Federal loan, Pell Grant limits increase
April 12, 2007
Annual limits for federal Stafford loans and Pell Grants will increase nationwide for full-time, undergraduate students beginning July 1.
The increase in Stafford loan limits is the first one since 1992. They will be increased $875 for freshmen students and $1,000 for sophomore students.
The loans will stay the same for junior and senior students at $5,500.
The current limit per year for dependent freshmen is $2,625 and $3,500 for dependent sophomores. The limits as of July 1 will be $3,500 per year for freshmen and $4,500 for sophomores.
Freshman Justin Vara said he uses student loans to help pay for college and is happy to know he may get more aid.
“I think it’s about time,” Vara said. “College tuition has been increasing over the years and no appropriation has been made until now as far as financial aid goes.”
Junior Jenny Koecher said she pays for her own schooling and has used financial aid.
“I used it my first and second years. I have managed this year not to accept loans,” Koecher said. “I only have one semester left and plan to pay for it without loans.”
While she plans to not take more student loans out, she said it is not fair that the limits only increased for freshmen and sophomores.
“It doesn’t seem right at all. A student is a student, regardless of what year they are in school,” Koecher said. “Fourth- and fifth-year students are most likely in more need of assistance than first- or second-year students because they have been in school for four or five years.”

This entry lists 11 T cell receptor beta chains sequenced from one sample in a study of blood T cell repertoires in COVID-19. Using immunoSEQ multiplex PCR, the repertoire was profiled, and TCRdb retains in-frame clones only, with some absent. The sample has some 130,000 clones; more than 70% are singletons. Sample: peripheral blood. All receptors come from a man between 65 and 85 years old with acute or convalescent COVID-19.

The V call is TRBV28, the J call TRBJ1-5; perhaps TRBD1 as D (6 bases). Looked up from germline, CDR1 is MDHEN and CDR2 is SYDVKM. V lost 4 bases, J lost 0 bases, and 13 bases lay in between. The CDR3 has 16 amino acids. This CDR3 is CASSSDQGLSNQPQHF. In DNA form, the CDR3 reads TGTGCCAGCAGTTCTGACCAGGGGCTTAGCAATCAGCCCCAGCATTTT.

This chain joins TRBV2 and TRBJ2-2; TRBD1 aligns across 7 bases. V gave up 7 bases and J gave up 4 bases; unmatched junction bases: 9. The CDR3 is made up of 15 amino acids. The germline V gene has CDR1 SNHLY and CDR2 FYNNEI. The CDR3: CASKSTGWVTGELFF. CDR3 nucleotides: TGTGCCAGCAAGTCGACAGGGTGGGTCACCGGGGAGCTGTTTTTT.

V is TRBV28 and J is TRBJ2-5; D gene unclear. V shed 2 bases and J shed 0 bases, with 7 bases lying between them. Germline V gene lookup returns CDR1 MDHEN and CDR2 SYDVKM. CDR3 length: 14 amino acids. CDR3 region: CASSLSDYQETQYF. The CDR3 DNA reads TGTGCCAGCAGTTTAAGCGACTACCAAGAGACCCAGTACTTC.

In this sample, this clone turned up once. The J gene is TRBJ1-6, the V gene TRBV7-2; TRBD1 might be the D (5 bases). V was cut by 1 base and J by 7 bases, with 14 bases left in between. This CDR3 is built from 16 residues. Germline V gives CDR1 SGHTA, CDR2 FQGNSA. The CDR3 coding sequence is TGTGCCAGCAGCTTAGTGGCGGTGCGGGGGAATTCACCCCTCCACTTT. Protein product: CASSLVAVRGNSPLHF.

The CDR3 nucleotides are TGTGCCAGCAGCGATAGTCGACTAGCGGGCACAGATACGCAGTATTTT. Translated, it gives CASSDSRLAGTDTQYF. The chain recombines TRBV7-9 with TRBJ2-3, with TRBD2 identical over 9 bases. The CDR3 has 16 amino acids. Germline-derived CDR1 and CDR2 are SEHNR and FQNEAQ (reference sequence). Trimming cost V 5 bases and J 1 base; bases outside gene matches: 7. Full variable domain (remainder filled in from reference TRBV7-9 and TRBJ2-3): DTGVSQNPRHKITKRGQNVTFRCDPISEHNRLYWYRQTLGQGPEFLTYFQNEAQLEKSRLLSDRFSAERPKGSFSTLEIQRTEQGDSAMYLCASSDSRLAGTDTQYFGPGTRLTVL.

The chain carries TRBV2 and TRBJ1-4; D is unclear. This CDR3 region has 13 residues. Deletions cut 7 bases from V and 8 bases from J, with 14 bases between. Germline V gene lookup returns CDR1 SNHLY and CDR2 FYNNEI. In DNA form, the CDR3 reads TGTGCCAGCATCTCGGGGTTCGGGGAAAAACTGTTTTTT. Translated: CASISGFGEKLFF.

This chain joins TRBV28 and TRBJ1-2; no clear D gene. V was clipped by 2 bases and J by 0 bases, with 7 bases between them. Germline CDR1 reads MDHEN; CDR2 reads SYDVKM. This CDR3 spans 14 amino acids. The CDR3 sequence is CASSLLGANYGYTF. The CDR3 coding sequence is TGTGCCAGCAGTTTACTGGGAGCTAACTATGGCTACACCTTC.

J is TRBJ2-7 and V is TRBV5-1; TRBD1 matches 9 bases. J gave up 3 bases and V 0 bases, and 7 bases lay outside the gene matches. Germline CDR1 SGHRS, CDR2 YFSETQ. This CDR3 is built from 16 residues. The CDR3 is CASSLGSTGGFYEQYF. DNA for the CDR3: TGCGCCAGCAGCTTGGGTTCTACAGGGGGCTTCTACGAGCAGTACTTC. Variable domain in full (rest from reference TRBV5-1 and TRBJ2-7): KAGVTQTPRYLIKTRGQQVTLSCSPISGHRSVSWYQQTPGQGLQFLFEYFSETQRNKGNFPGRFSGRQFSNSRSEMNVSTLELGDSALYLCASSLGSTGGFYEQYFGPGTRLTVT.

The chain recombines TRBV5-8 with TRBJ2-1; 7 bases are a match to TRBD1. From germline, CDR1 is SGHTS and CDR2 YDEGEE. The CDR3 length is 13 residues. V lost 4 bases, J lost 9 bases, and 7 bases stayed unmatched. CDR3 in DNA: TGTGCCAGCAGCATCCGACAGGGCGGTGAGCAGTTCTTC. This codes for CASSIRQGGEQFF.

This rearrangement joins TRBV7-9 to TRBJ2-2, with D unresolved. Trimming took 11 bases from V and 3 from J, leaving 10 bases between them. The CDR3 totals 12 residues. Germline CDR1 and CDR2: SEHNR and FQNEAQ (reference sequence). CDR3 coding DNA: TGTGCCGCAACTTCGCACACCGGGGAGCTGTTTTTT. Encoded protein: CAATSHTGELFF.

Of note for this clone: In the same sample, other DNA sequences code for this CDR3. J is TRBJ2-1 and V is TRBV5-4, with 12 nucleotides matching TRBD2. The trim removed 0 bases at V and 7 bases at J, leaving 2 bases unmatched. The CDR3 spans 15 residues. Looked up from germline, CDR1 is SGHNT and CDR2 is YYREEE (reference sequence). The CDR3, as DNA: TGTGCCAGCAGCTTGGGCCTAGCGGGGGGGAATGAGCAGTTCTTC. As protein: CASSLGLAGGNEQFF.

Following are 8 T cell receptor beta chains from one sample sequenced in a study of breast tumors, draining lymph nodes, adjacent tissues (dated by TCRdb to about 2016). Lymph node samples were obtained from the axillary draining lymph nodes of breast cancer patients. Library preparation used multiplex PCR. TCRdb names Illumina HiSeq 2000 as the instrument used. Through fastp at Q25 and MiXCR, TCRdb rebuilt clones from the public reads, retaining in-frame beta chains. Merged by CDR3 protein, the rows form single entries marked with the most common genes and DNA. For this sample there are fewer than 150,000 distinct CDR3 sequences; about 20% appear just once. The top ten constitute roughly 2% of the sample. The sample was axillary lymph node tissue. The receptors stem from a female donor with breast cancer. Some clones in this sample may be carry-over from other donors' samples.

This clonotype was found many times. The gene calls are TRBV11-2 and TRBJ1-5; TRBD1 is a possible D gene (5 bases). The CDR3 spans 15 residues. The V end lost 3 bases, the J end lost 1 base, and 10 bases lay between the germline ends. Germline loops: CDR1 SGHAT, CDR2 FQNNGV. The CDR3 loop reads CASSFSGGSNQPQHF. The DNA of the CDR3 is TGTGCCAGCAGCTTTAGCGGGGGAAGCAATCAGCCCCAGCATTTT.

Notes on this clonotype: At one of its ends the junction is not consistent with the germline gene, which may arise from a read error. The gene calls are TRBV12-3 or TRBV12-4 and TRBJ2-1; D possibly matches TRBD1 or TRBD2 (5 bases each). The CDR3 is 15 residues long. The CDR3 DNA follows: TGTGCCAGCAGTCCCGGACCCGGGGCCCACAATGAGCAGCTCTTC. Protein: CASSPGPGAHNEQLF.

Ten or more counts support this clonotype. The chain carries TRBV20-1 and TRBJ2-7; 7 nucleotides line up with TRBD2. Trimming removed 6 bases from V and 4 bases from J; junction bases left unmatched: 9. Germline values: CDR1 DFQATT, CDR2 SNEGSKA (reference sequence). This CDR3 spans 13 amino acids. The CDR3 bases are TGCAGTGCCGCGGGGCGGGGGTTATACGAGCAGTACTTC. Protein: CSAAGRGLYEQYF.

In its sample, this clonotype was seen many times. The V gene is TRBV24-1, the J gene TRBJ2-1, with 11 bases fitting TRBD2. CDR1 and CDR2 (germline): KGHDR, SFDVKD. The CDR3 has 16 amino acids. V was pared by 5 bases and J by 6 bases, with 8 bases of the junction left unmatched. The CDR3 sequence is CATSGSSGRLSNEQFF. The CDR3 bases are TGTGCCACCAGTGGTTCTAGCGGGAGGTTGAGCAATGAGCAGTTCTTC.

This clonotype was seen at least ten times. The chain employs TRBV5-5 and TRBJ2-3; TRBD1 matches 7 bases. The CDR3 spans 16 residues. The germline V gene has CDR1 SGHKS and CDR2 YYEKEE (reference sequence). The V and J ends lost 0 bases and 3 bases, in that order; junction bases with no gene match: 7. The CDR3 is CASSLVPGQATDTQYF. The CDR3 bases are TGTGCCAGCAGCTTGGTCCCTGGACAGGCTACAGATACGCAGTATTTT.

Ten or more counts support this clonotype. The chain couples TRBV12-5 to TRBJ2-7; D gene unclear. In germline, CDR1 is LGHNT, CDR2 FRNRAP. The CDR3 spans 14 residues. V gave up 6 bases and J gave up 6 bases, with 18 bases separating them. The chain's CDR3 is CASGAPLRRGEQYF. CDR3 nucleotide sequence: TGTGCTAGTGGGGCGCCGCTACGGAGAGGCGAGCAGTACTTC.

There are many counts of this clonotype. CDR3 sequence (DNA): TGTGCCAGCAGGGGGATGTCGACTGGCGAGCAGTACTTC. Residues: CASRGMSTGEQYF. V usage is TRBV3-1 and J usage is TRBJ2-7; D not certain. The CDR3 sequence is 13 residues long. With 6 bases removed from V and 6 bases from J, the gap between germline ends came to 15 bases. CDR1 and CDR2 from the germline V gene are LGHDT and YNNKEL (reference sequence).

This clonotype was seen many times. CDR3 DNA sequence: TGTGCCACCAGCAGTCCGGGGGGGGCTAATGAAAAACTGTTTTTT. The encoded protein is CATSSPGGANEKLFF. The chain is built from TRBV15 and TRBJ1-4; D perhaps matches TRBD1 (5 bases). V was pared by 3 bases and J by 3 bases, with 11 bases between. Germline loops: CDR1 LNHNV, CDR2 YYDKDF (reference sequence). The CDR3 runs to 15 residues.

The limits for Pell Grants will also increase by $260, bringing the maximum award to $4,310. The limit was last raised in 2003.
Financial Aid Officer Anthony Rubis said a little over 20 percent of UW-River Falls students receive a Pell Grant.
These grants are monetary awards given to students based on eligibility after completing a Free Application for Federal Aid (FAFSA).
The increases were part of a bill President George W. Bush signed into law in February, and are rising as tuition nationwide is expected to go up again.
Rubis said Wisconsin tuition will go up as well July 1, however, the amount is still being discussed.
“Most of the time it goes up between two and five percent,” Rubis said. “We may get final numbers in June.”
While Vara and Koecher said they are both pleased to hear financial aid is increasing, they are disappointed to hear tuition will also go up.
“What’s the point then?” Vara said.
Though that question cannot be answered easily, Rubis said it is good the U.S. government is contributing more to student financial aid. However, at the same time, he said he worries for students.
“It’s a good thing from a student’s perspective, however, in the long run it is making them worse off,” he said. “They will end up owing more.”
“A thousand dollars won’t make too much of a difference after college,” Vara said. “[The money] is worth it anytime.”
Federal Student Aid, an office of the U.S. Department of Education, disburses more than $80 billion annually in financial aid to students through schools.